Right place + Right time = Magic

BlizzCon.

If you don’t play Blizzard games, you can’t possibly know why BlizzCon is important to those of us who do. If you do play Blizzard games and have never been to a BlizzCon, you need to go. Make every effort to make it happen at least once; you won’t regret it.

This year was my second; my first was in 2014. I can’t pick which is my favorite of the two because each had their own, unique experiences associated with them that could not possibly be duplicated. However, of all the unique experiences I’ve had at BlizzCon, the one I’m going to share with you here is second-to-none.

I arrived on Thursday of con week, and stayed until the following Monday. My intent was to find a group of people to join up with who were going to Disneyland on Sunday; I haven’t been since I was 18 and I was looking forward to being a big ol’ kid again. However, I was up past 2am on Saturday night, and the prospect of getting up early did not appeal to me, so I didn’t message any of the people that I knew had plans to go. I figured that if I ended up going, I’d just meet up with whomever was there when I got there.

Having decided that much, I woke up that Sunday morning and laid in bed browsing Twitter, trying to figure out what to do for breakfast. I ended up connecting with my friends Alyssa and Dave and some of their other friends. One of them was kind enough to drop me back off at the Hilton afterward, where I proceeded into the Starbucks to get an iced tea. As I walked toward the entrance, I noticed a woman, wearing a sleeveless shirt, sitting on the bench outside, talking on her phone. She had a tattoo on her upper arm that looked familiar to me, so I looked at her face, and that’s when I realized who it was…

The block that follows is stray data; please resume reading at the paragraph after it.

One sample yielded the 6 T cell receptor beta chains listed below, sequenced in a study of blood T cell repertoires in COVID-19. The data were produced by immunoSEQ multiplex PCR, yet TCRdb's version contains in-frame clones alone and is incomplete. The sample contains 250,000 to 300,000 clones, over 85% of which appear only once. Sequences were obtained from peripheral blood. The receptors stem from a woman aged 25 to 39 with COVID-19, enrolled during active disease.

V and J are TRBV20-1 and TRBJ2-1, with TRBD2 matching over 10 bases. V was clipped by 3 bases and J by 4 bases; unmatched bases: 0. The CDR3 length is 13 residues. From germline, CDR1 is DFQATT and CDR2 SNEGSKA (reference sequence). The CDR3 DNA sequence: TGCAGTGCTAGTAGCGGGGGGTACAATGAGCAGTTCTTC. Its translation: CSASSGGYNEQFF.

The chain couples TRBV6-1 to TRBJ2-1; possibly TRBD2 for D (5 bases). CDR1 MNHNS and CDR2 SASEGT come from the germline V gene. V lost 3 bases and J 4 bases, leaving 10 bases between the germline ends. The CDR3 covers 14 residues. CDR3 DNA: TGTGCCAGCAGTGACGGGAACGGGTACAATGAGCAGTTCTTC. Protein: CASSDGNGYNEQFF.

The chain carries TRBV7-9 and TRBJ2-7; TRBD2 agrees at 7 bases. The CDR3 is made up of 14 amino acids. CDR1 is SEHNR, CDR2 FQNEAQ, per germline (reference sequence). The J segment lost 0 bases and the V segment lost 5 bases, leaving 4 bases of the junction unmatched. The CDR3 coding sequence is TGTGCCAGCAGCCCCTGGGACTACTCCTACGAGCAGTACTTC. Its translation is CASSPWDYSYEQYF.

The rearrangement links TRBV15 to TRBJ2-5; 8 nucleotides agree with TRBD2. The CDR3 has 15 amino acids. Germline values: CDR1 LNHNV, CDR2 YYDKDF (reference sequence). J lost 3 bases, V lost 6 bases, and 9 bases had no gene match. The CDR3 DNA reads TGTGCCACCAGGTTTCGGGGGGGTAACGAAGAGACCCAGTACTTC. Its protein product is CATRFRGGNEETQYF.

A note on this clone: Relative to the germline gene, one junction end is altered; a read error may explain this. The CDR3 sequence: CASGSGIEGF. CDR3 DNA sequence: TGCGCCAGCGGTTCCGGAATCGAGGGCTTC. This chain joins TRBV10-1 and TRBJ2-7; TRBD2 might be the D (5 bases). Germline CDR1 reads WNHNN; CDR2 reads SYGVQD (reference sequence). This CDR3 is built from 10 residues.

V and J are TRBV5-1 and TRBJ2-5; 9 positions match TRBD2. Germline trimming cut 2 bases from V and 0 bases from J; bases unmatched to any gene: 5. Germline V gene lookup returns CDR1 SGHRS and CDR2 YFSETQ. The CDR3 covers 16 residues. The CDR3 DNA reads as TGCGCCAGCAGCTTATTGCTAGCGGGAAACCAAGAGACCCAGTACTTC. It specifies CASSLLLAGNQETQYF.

I’m going to pause at this point to give you a bit more exposition to this story. My two favorite panels during the actual con were the two that showcased the actors who voice our favorite game characters: “The Powerful Women of the World of Warcraft” on Friday, and the “United Nations of Overwatch” on Saturday. I attended both in person, and delighted in everything presented. Those of you who only know me as Twenty, the Massage Therapist Gamer, may be surprised to hear that I have a music degree. I hold a Bachelor of Music Education, Voice Emphasis, Choral Concentration, and am formerly a teacher of music at the elementary school level. I’m classically-trained, which means I can sing everything from opera and art song, to musical theatre, blues, jazz, pop, rock, etc. In college I was able to finagle my schedule to do one and only one musical, and it was wonderful to be on stage, in character, performing for an audience. Between this background of music and performance, and the fact that I am now a bodyworker with extensive understanding of the anatomy of the body, and specifically of the voice, I loved every iota of the panels with the actors- not to mention, who doesn’t love the actors for Blizzard games? Seriously, show me one person who doesn’t, and I’ll show you someone wallowing in the depths of oblivion.